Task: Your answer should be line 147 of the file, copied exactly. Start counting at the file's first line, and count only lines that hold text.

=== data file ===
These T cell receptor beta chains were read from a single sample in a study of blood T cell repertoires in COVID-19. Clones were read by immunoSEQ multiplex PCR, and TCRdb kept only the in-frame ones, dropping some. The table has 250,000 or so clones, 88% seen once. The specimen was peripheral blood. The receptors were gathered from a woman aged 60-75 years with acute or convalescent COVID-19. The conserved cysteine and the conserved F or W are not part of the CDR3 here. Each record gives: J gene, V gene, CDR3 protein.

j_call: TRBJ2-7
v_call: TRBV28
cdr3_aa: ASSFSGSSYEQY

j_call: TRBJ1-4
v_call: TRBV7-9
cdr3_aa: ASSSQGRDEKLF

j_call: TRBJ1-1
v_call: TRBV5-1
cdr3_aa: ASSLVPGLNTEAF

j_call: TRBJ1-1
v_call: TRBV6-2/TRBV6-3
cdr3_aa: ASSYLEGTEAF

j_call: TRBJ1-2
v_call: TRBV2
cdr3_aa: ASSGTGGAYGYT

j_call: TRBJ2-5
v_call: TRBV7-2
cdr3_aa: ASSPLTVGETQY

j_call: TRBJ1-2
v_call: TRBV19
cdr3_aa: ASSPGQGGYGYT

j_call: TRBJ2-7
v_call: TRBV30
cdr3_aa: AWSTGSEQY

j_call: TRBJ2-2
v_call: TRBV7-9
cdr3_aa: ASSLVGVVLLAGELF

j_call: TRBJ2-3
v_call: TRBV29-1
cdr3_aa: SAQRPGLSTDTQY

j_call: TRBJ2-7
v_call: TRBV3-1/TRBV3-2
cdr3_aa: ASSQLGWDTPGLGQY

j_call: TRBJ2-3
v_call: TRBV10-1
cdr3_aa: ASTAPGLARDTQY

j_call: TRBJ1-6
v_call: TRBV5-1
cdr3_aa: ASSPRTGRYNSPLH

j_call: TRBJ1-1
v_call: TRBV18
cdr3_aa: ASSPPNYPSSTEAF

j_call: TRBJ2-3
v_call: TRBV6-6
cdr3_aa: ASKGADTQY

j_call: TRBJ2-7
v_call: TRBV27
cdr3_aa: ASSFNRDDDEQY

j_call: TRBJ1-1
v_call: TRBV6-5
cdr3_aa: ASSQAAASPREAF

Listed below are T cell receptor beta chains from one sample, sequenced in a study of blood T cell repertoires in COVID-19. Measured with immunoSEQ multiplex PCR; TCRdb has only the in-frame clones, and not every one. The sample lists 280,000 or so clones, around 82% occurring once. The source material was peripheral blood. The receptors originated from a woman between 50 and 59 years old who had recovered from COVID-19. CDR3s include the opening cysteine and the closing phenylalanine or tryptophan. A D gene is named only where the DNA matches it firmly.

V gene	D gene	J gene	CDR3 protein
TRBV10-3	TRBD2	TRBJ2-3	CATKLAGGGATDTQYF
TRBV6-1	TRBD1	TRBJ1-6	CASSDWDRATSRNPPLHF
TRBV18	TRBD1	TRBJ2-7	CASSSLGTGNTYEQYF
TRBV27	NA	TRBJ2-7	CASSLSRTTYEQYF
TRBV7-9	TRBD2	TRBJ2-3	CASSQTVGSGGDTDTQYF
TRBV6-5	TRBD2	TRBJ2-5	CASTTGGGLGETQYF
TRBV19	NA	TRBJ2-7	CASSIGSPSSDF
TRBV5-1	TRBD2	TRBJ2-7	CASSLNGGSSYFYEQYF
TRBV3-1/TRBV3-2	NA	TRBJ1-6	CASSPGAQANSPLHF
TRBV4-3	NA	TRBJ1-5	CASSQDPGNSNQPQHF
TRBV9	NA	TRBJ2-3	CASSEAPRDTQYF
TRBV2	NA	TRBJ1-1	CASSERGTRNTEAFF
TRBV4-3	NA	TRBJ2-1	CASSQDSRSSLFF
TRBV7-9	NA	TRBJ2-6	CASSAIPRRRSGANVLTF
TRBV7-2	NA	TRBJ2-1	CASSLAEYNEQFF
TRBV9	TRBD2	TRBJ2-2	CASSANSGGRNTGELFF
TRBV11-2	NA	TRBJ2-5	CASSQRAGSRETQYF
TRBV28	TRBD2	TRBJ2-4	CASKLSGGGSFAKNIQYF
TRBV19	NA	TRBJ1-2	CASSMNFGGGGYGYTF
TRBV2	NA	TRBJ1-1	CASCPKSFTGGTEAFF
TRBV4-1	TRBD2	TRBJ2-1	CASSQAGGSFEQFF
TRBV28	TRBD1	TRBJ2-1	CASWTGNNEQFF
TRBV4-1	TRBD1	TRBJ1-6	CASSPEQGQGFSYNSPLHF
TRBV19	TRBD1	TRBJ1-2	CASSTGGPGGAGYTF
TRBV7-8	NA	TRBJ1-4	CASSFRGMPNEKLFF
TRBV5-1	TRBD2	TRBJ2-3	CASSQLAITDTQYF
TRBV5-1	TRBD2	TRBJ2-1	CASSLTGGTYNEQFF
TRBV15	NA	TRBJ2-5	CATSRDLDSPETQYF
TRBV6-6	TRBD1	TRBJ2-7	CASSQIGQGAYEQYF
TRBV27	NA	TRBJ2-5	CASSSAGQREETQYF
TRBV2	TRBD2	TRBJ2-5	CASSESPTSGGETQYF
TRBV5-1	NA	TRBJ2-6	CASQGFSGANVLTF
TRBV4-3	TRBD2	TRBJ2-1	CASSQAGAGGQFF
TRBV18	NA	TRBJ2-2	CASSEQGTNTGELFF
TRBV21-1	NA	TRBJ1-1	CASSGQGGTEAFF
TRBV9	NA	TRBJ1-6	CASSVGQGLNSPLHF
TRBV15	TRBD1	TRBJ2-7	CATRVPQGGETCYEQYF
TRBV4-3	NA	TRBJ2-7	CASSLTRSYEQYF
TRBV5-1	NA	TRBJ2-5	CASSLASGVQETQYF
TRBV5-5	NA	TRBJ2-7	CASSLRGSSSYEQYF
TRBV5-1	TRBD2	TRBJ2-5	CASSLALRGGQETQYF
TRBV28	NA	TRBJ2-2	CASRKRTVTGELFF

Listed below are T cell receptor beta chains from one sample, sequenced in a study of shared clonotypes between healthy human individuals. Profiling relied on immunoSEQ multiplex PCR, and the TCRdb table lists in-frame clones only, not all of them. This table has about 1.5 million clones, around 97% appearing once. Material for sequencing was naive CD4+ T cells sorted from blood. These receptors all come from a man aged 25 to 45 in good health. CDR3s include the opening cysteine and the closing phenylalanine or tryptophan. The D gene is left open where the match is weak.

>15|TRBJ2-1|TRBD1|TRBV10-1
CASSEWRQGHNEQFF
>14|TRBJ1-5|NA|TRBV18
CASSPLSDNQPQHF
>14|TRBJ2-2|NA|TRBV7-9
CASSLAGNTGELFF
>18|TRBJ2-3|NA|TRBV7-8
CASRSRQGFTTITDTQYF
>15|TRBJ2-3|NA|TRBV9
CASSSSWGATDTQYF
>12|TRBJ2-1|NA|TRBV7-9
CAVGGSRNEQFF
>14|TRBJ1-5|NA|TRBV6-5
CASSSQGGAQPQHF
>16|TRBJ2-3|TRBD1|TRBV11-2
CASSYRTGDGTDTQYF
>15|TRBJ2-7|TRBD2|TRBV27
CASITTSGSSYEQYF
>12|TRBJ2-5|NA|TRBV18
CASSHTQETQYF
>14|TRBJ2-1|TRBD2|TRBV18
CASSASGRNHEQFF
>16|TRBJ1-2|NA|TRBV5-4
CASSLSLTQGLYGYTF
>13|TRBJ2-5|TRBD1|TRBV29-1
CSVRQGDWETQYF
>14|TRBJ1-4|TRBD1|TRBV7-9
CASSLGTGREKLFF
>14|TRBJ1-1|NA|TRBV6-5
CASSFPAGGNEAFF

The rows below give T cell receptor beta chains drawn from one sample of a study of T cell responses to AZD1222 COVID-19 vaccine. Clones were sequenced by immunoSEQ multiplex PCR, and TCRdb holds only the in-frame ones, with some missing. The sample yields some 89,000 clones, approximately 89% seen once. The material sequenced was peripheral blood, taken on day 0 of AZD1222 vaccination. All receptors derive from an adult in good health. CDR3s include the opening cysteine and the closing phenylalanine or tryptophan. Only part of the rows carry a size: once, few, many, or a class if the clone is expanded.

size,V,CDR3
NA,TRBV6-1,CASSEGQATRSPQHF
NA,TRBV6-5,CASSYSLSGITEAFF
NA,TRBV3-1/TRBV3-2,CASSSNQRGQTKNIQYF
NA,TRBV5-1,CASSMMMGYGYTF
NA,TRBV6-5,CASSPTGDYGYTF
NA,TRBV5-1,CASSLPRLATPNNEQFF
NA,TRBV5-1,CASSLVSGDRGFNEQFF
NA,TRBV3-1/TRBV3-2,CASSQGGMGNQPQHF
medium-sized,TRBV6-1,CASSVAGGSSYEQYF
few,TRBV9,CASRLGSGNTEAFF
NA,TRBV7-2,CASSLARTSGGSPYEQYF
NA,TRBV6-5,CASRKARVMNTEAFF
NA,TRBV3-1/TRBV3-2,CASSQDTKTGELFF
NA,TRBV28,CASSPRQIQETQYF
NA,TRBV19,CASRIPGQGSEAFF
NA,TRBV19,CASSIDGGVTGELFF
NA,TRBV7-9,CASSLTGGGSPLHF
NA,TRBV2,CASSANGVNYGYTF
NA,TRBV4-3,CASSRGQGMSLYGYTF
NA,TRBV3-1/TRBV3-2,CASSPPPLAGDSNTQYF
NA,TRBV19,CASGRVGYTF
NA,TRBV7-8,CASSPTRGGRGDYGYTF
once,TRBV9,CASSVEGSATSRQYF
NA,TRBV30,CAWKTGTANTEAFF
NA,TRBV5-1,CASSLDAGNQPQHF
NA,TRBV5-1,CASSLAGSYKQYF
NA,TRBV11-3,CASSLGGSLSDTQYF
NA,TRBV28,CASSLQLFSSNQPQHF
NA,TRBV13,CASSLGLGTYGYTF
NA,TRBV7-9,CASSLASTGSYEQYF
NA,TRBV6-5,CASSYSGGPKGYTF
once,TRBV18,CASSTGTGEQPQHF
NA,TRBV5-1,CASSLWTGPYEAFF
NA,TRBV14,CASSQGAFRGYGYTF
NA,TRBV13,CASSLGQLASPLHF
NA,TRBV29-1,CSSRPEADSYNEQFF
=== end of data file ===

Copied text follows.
NA,TRBV2,CASSANGVNYGYTF